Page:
Finally, Microsoft 365 represents the company's dual user or professional and personal commitment. Nadella described Microsoft 365 as the world's "productivity cloud for work and life," and the "core communication and collaboration productivity scaffolding that spans work and life." Tools like Microsoft Teams, Cortana, Office and the cross-platform unifying thread Microsoft Graph, provide of Microsoft 365 with a wholistic view of users.
If you're a gamer, professional, consumer, or you care about childhood cancer, Microsoft's Azure cloud platform impacts you in arguably exciting and meaningful ways. Simply put, the cloud is evolving into the world's computer, so most of the exciting computing you do, may soon be powered by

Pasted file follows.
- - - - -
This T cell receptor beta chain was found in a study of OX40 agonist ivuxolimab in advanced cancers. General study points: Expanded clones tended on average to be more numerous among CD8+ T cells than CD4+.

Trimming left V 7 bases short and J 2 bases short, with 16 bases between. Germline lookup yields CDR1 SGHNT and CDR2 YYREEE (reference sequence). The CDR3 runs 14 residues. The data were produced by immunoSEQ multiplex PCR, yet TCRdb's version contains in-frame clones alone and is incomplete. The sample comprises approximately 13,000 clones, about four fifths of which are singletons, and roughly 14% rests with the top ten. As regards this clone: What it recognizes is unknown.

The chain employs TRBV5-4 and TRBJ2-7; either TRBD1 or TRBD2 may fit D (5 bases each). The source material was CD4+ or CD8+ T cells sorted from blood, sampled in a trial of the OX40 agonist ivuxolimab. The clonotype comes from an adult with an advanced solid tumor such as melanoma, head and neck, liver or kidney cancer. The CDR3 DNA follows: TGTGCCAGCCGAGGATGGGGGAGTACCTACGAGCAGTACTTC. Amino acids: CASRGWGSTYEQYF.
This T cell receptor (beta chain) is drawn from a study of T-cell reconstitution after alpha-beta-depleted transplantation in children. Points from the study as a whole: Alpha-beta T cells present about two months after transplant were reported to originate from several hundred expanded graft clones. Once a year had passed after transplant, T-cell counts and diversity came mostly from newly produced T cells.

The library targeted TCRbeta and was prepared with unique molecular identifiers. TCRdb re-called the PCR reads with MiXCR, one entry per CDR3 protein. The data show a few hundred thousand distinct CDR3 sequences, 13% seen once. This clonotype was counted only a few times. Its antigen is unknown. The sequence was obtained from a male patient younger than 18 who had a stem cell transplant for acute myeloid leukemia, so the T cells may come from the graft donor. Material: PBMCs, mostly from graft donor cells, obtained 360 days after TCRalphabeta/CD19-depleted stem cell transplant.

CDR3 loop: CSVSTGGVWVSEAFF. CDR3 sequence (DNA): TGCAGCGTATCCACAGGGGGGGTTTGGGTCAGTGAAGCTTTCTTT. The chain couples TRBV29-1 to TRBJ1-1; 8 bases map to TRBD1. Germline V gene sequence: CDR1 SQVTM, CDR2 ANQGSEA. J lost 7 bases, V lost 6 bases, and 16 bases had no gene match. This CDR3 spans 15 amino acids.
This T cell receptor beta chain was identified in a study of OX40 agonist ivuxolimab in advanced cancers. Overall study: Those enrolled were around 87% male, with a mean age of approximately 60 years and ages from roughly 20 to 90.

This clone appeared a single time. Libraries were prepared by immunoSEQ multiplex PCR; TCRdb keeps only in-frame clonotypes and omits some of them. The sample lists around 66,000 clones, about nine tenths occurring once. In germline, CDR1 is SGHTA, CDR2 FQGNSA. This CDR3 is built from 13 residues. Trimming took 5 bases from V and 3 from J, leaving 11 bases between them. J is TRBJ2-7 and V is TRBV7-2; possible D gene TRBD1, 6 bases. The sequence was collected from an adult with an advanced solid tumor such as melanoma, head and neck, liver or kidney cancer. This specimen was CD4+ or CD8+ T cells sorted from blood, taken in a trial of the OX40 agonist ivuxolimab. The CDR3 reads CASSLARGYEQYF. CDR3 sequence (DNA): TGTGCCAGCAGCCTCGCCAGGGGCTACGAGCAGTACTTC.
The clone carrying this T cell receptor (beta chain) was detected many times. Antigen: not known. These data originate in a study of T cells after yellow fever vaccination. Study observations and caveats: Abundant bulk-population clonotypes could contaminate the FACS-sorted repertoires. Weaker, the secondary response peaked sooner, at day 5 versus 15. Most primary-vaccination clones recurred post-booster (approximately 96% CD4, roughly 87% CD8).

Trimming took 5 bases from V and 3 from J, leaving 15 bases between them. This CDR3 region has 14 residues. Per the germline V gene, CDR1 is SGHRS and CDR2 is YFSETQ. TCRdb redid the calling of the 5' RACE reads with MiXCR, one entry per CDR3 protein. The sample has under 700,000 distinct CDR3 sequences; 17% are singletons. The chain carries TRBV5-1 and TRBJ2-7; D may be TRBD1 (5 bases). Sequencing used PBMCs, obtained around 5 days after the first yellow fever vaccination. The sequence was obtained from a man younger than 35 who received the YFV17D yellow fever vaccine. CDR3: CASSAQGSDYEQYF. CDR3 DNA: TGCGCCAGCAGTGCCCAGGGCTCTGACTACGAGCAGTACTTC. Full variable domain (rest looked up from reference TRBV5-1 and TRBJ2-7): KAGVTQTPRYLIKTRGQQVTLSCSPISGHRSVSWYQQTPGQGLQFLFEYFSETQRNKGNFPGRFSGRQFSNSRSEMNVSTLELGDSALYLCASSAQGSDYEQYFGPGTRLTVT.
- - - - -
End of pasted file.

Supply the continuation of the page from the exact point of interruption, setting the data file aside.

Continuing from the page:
boring exciting Azure – if it's not already.
Jason L Ward is a columnist at Windows Central. He provides unique big picture analysis of the complex world of Microsoft. Jason takes the small clues and gives you an insightful big picture perspective through storytelling that you won't find *anywhere* else. Seriously, this dude thinks outside the box. Follow him on Twitter at @JLTechWord. He's doing the "write" thing!